Christine St Anne: Woolworths and Wesfarmers both released their sales figures for the fourth quarter this week. Morningstar's Peter Warnes joined us to get the truth behind the numbers.
Peter Warnes: Thanks, Christine. Good to be here.
St Anne: Peter, the strong sales growth by both companies were attributed to the government stimulus payments. Because of that, do you think that the sales numbers are sustainable?
Warnes: Christine, those government payments were of significance in the fourth quarter, and more importantly in June, but they weren't the only positive influences on the sales figures - and donï¿½t forget two interest rate cuts prior to that quarter are filtering through. And of course the majority of people who have mortgages are on variable rates, and that increases immediately the household disposable income.
So, if you put interest rates together with those government payments, then that makes a very solid boost and gives a solid boost to those sales. But both companies indicated that the trend was positive prior to June and June was the icing on the cake, if you like. So, are they sustainable? Well, the interest rate cuts are still filtering through and who knows there could be another interest rate cut in August, but I suspect not.
But the payments have a one-off situation. I would think that the more of the problem is what's going to happen to household disposable income when they start receiving their electricity accounts, and gas accounts, and water accounts in June - in July, August and September and they are very, very big increases. And so that might just take the edge off the positive trend, albeit there just seems to be that people are starting to spend a little bit more now and I would expect that probably to continue.
St Anne: Peter, Coles achieved higher sales growth than Woolworths and yet Woolworths has increased its floor space more than Coles. Is the growth strategy for Woolworths paying off?
Warnes: Christine, both companies have a different strategy in terms of how they are trying to increase foot traffic and therefore increase sales. Woolworths has decided to go on the front foot and aggressively open supermarkets. In FY'12 they opened 38 supermarkets, that is the highest number of supermarkets ever opened on an annual basis in Woolworths' history. It will peel off a little bit in 2013.
Of course, that really does impact - it impacts your headline sales, because you've got more stores and say you're getting some sales, but it also suggest that there might be some cannibalization of their existing stores. I would suspect that Woolworths - the momentum was favorable in the fourth quarter, disappointing in the third quarter and I would think that they are really starting to try to reinvent themselves, if you like, more initiatives, more loyalty programs et cetera, et cetera. So, look Woolworths, I think, will probably gradually improve going through 2013.
Coles on the other hand have decided to not open too many stores, in fact they opened 19 and closed 11 for a net 8, but they very, very strongly pushed into refurbishments. So, they are getting more bang for their buck in refurbishments and that is helping their comparable store growth, because they are not opening new stores and so those stores they're refurbishing are already opened for a year and so that's why they're getting better comparable store sales.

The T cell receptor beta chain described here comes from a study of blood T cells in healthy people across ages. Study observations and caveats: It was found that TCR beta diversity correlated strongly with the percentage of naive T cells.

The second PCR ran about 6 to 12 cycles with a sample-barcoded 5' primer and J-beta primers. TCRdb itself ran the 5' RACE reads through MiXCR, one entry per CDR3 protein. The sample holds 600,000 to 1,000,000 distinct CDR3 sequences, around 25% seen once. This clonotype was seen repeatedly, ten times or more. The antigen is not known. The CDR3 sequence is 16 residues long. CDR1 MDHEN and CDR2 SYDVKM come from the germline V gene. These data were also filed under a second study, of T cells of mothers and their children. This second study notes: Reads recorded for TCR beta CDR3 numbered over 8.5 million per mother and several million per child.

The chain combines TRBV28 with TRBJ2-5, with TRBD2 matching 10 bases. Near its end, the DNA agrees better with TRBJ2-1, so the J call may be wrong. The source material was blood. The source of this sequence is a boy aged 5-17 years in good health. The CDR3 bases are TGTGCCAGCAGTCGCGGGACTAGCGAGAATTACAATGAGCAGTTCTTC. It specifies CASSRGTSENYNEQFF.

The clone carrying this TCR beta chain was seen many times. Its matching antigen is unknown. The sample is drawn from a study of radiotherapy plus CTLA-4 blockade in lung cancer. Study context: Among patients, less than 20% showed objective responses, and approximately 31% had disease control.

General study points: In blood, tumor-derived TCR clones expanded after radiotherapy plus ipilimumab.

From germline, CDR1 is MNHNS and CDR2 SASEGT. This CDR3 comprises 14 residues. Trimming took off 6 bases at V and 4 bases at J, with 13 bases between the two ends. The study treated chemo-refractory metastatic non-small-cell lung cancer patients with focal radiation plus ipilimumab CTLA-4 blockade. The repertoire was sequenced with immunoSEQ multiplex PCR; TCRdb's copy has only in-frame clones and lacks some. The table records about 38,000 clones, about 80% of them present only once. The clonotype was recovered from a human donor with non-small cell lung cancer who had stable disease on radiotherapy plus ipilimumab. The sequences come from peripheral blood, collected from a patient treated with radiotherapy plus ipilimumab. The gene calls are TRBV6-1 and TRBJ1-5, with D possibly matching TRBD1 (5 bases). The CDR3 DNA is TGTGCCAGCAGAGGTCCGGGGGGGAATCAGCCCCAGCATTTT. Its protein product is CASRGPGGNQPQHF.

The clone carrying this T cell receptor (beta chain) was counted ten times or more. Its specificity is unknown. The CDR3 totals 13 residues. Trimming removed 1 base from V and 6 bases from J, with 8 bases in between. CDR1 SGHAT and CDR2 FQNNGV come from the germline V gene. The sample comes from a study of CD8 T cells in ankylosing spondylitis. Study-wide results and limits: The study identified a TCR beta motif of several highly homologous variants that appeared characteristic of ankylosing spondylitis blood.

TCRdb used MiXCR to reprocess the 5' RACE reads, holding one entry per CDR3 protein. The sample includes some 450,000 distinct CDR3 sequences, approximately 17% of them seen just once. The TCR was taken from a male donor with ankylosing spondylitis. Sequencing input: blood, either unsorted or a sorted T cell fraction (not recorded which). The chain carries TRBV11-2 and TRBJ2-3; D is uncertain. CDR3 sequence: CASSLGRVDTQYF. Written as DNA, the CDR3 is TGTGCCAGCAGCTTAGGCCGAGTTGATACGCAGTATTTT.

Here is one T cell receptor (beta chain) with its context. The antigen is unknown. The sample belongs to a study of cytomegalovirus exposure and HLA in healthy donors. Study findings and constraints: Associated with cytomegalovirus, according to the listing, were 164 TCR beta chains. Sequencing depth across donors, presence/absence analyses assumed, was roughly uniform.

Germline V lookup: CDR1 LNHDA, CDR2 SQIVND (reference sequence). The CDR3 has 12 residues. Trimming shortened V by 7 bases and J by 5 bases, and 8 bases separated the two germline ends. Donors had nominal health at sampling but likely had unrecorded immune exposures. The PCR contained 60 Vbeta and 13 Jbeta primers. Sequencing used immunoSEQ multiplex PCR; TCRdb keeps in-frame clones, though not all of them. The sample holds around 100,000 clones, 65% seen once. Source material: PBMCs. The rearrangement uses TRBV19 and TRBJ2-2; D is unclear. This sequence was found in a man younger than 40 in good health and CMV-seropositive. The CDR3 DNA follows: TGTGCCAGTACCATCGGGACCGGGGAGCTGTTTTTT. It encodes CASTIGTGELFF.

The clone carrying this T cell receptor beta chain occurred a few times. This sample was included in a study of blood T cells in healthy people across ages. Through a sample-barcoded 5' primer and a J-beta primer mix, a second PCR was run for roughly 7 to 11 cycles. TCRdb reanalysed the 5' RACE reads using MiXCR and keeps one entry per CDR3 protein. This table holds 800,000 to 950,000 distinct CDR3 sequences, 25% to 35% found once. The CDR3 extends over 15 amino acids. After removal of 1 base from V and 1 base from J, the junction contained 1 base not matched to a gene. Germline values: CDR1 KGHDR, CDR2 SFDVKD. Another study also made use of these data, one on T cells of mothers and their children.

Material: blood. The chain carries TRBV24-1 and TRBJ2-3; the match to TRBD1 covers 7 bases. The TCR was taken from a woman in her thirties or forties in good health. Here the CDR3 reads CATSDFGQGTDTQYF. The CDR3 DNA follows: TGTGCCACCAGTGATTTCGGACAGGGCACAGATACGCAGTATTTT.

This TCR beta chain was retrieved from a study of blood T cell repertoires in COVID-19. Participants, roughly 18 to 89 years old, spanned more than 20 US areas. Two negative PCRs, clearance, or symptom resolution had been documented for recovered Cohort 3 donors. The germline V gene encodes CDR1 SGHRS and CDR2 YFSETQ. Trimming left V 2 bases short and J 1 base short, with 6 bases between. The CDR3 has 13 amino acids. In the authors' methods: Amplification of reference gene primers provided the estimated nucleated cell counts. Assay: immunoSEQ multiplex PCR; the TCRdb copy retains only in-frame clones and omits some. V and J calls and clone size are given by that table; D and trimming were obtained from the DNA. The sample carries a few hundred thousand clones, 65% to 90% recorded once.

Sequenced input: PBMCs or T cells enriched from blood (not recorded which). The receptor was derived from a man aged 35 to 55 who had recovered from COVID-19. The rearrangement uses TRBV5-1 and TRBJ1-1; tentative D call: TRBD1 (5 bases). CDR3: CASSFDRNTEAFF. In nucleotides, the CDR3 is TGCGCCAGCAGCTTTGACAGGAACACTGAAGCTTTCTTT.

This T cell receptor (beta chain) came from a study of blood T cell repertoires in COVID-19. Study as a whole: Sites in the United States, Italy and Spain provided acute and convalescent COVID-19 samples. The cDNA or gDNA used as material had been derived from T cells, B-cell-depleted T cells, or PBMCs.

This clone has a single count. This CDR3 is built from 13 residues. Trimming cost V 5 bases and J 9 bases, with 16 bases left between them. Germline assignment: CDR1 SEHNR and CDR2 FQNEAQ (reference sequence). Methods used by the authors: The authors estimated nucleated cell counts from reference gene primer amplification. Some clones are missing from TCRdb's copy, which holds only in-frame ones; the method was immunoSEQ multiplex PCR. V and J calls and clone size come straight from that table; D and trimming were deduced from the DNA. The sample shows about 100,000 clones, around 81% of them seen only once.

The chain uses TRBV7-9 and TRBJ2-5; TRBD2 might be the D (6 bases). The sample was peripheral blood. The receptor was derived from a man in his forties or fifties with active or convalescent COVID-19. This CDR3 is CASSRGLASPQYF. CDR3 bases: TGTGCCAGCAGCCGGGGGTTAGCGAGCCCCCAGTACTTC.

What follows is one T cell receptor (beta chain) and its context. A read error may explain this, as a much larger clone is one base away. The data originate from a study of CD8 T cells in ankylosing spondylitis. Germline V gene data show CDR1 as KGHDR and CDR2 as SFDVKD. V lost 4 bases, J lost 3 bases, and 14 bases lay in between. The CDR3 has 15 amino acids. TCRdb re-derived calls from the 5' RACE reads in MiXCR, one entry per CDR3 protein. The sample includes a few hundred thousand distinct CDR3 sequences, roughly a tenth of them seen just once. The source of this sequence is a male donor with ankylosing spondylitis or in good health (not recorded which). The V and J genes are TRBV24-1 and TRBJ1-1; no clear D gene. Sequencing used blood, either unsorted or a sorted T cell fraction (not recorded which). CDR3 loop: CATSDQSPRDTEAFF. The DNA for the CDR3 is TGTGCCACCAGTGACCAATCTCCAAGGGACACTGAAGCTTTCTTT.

So, what's happening is that the growth of the headline rate for Coles is still outperforming Woolworths, but the comparables are still outperforming Woolworths as well, albeit that Woolworths did close the gap in both metrics in the fourth quarter.
St Anne: Target and Big W also both lifted their sales. Is there a little bit of optimism creeping back into the discretionary side of retailing?
Warnes: I wouldn't call discount department stores really discretionary. So, we've just got to be a little bit careful there. Look, the government payments that did hit when households do get an injection of money, they're going to look after the kids normally. So, both Target and a Big W had very, very good sales in, strange enough, in soft goods, in other words apparel, some homewares were much better, getting a new pot and pan and what have you, and also Target brought their toy sale - brought it forward.
So, those things were definitely impacted by the government payments. There is no doubt, in fact Richard Goyder had indicated that government payments really were worth about 1% of sales in the fourth quarter. I wouldn't think that there is a great turnaround in discretionary spending just on the back of fourth quarter sales of those two discount department stores.
St Anne: Peter, finally with the earning season coming up next month, what are your expectations for Woolworths and Wesfarmers?
Warnes: Christine, of course a lot will depend obviously on what's happening with margins. I mean they've got the volume up and the dollar sales are up. It comes back to margins. I would expect that the margins will be at least maintained and probably improved slightly. The reason for that is that it's all to do with volume growth and when you take into account the deflationary pressures that are in the supermarket space and across the other areas as well. Coles had real growth in the fourth quarter of 7% and over 6% for the full year and Woolworths was 5.3% in the fourth quarter and about 4% in volume terms for the full year.
Now, that volume growth it's how efficient the distribution networkers are, Woolworths is very, very efficient, Coles is catching up. So, the supply chain efficiencies, the productivity loop, if you like, they are the critical things that will impact margins favorably. So, I expect the volume growth to dictate what happens to the margins. So, I'm looking for pretty reasonable growth in EBIT and ENPAT comfortably above the headline sales growth numbers.
St Anne: Peter, thanks so much for your insights today.
Warnes: That's a pleasure, Christine.